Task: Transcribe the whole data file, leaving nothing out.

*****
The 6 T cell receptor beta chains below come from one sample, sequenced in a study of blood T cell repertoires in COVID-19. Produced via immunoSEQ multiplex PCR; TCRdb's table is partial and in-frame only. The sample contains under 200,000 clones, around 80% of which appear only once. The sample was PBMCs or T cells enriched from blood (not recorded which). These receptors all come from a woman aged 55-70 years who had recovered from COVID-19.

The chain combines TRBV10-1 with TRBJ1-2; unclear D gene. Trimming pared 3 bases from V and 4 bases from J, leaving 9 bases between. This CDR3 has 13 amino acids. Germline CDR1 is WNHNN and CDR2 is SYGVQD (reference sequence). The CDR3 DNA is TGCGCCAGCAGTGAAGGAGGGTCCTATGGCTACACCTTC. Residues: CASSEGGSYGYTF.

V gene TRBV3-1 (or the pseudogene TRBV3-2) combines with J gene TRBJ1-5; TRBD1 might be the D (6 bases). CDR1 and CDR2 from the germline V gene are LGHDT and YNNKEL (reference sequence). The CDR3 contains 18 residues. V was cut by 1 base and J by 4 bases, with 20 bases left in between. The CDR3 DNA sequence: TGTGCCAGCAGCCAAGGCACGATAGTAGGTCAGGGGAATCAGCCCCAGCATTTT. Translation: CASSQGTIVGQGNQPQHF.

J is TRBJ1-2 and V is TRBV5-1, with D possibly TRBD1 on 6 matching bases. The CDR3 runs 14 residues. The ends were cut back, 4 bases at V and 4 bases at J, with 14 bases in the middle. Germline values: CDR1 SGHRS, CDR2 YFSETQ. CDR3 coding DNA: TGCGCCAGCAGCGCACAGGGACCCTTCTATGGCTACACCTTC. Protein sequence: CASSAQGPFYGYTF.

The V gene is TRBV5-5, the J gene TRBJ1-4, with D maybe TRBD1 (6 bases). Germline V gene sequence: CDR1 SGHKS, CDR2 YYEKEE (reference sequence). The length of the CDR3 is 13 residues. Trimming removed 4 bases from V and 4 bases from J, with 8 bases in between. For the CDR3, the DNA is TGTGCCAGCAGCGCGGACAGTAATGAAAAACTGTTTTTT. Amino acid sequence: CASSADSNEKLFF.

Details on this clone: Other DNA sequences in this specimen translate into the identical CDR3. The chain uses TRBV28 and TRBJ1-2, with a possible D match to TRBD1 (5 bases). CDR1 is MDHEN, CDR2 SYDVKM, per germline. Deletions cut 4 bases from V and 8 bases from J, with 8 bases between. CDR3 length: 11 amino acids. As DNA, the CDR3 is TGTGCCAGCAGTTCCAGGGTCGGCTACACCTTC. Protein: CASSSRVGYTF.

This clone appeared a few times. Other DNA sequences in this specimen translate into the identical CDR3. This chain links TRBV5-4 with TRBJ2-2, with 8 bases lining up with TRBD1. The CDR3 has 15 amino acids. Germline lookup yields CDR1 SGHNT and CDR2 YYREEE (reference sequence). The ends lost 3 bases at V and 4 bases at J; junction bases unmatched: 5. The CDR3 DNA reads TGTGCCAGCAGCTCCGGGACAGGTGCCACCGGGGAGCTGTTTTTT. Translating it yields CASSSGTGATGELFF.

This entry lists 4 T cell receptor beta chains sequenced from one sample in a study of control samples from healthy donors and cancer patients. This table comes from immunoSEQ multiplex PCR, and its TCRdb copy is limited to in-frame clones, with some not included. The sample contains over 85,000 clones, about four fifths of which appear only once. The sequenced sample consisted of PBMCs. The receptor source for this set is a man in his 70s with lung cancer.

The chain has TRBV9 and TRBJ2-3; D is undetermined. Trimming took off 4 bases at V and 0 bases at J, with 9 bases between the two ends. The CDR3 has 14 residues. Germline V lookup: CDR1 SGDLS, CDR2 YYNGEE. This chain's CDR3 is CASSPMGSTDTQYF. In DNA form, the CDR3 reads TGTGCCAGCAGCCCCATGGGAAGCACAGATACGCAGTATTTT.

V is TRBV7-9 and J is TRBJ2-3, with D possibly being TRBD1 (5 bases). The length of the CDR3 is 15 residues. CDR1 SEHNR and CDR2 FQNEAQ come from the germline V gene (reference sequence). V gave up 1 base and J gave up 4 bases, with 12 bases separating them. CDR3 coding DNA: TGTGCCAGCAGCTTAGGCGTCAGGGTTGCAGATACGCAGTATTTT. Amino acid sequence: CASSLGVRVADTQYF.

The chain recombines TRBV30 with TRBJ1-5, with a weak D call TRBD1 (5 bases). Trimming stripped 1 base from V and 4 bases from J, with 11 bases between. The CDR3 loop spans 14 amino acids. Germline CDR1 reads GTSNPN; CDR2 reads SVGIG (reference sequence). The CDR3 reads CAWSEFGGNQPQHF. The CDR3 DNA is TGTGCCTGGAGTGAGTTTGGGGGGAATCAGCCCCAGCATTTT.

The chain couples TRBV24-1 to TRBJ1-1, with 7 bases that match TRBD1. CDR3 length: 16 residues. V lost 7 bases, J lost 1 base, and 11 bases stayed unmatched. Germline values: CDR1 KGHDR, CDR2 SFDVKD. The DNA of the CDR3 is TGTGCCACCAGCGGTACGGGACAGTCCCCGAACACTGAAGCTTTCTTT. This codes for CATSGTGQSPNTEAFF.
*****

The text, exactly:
The 6 T cell receptor beta chains below come from one sample, sequenced in a study of blood T cell repertoires in COVID-19. Produced via immunoSEQ multiplex PCR; TCRdb's table is partial and in-frame only. The sample contains under 200,000 clones, around 80% of which appear only once. The sample was PBMCs or T cells enriched from blood (not recorded which). These receptors all come from a woman aged 55-70 years who had recovered from COVID-19.

The chain combines TRBV10-1 with TRBJ1-2; unclear D gene. Trimming pared 3 bases from V and 4 bases from J, leaving 9 bases between. This CDR3 has 13 amino acids. Germline CDR1 is WNHNN and CDR2 is SYGVQD (reference sequence). The CDR3 DNA is TGCGCCAGCAGTGAAGGAGGGTCCTATGGCTACACCTTC. Residues: CASSEGGSYGYTF.

V gene TRBV3-1 (or the pseudogene TRBV3-2) combines with J gene TRBJ1-5; TRBD1 might be the D (6 bases). CDR1 and CDR2 from the germline V gene are LGHDT and YNNKEL (reference sequence). The CDR3 contains 18 residues. V was cut by 1 base and J by 4 bases, with 20 bases left in between. The CDR3 DNA sequence: TGTGCCAGCAGCCAAGGCACGATAGTAGGTCAGGGGAATCAGCCCCAGCATTTT. Translation: CASSQGTIVGQGNQPQHF.

J is TRBJ1-2 and V is TRBV5-1, with D possibly TRBD1 on 6 matching bases. The CDR3 runs 14 residues. The ends were cut back, 4 bases at V and 4 bases at J, with 14 bases in the middle. Germline values: CDR1 SGHRS, CDR2 YFSETQ. CDR3 coding DNA: TGCGCCAGCAGCGCACAGGGACCCTTCTATGGCTACACCTTC. Protein sequence: CASSAQGPFYGYTF.

The V gene is TRBV5-5, the J gene TRBJ1-4, with D maybe TRBD1 (6 bases). Germline V gene sequence: CDR1 SGHKS, CDR2 YYEKEE (reference sequence). The length of the CDR3 is 13 residues. Trimming removed 4 bases from V and 4 bases from J, with 8 bases in between. For the CDR3, the DNA is TGTGCCAGCAGCGCGGACAGTAATGAAAAACTGTTTTTT. Amino acid sequence: CASSADSNEKLFF.

Details on this clone: Other DNA sequences in this specimen translate into the identical CDR3. The chain uses TRBV28 and TRBJ1-2, with a possible D match to TRBD1 (5 bases). CDR1 is MDHEN, CDR2 SYDVKM, per germline. Deletions cut 4 bases from V and 8 bases from J, with 8 bases between. CDR3 length: 11 amino acids. As DNA, the CDR3 is TGTGCCAGCAGTTCCAGGGTCGGCTACACCTTC. Protein: CASSSRVGYTF.

This clone appeared a few times. Other DNA sequences in this specimen translate into the identical CDR3. This chain links TRBV5-4 with TRBJ2-2, with 8 bases lining up with TRBD1. The CDR3 has 15 amino acids. Germline lookup yields CDR1 SGHNT and CDR2 YYREEE (reference sequence). The ends lost 3 bases at V and 4 bases at J; junction bases unmatched: 5. The CDR3 DNA reads TGTGCCAGCAGCTCCGGGACAGGTGCCACCGGGGAGCTGTTTTTT. Translating it yields CASSSGTGATGELFF.

This entry lists 4 T cell receptor beta chains sequenced from one sample in a study of control samples from healthy donors and cancer patients. This table comes from immunoSEQ multiplex PCR, and its TCRdb copy is limited to in-frame clones, with some not included. The sample contains over 85,000 clones, about four fifths of which appear only once. The sequenced sample consisted of PBMCs. The receptor source for this set is a man in his 70s with lung cancer.

The chain has TRBV9 and TRBJ2-3; D is undetermined. Trimming took off 4 bases at V and 0 bases at J, with 9 bases between the two ends. The CDR3 has 14 residues. Germline V lookup: CDR1 SGDLS, CDR2 YYNGEE. This chain's CDR3 is CASSPMGSTDTQYF. In DNA form, the CDR3 reads TGTGCCAGCAGCCCCATGGGAAGCACAGATACGCAGTATTTT.

V is TRBV7-9 and J is TRBJ2-3, with D possibly being TRBD1 (5 bases). The length of the CDR3 is 15 residues. CDR1 SEHNR and CDR2 FQNEAQ come from the germline V gene (reference sequence). V gave up 1 base and J gave up 4 bases, with 12 bases separating them. CDR3 coding DNA: TGTGCCAGCAGCTTAGGCGTCAGGGTTGCAGATACGCAGTATTTT. Amino acid sequence: CASSLGVRVADTQYF.

The chain recombines TRBV30 with TRBJ1-5, with a weak D call TRBD1 (5 bases). Trimming stripped 1 base from V and 4 bases from J, with 11 bases between. The CDR3 loop spans 14 amino acids. Germline CDR1 reads GTSNPN; CDR2 reads SVGIG (reference sequence). The CDR3 reads CAWSEFGGNQPQHF. The CDR3 DNA is TGTGCCTGGAGTGAGTTTGGGGGGAATCAGCCCCAGCATTTT.

The chain couples TRBV24-1 to TRBJ1-1, with 7 bases that match TRBD1. CDR3 length: 16 residues. V lost 7 bases, J lost 1 base, and 11 bases stayed unmatched. Germline values: CDR1 KGHDR, CDR2 SFDVKD. The DNA of the CDR3 is TGTGCCACCAGCGGTACGGGACAGTCCCCGAACACTGAAGCTTTCTTT. This codes for CATSGTGQSPNTEAFF.